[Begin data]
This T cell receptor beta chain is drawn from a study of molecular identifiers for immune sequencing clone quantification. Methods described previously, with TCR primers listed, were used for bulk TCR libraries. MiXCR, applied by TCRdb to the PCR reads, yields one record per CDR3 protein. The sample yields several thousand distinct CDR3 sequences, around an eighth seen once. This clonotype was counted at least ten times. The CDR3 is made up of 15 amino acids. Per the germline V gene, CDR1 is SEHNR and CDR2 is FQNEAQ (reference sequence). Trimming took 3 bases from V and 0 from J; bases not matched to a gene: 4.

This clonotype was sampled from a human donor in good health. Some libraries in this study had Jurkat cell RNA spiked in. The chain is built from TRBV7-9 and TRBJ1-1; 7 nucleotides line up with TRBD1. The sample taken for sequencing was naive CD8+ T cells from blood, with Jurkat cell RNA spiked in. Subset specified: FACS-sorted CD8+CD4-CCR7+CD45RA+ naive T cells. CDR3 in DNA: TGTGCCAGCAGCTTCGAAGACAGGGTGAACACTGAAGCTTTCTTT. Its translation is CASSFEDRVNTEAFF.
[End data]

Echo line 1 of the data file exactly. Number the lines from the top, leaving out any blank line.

This T cell receptor beta chain is drawn from a study of molecular identifiers for immune sequencing clone quantification. Methods described previously, with TCR primers listed, were used for bulk TCR libraries. MiXCR, applied by TCRdb to the PCR reads, yields one record per CDR3 protein. The sample yields several thousand distinct CDR3 sequences, around an eighth seen once. This clonotype was counted at least ten times. The CDR3 is made up of 15 amino acids. Per the germline V gene, CDR1 is SEHNR and CDR2 is FQNEAQ (reference sequence). Trimming took 3 bases from V and 0 from J; bases not matched to a gene: 4.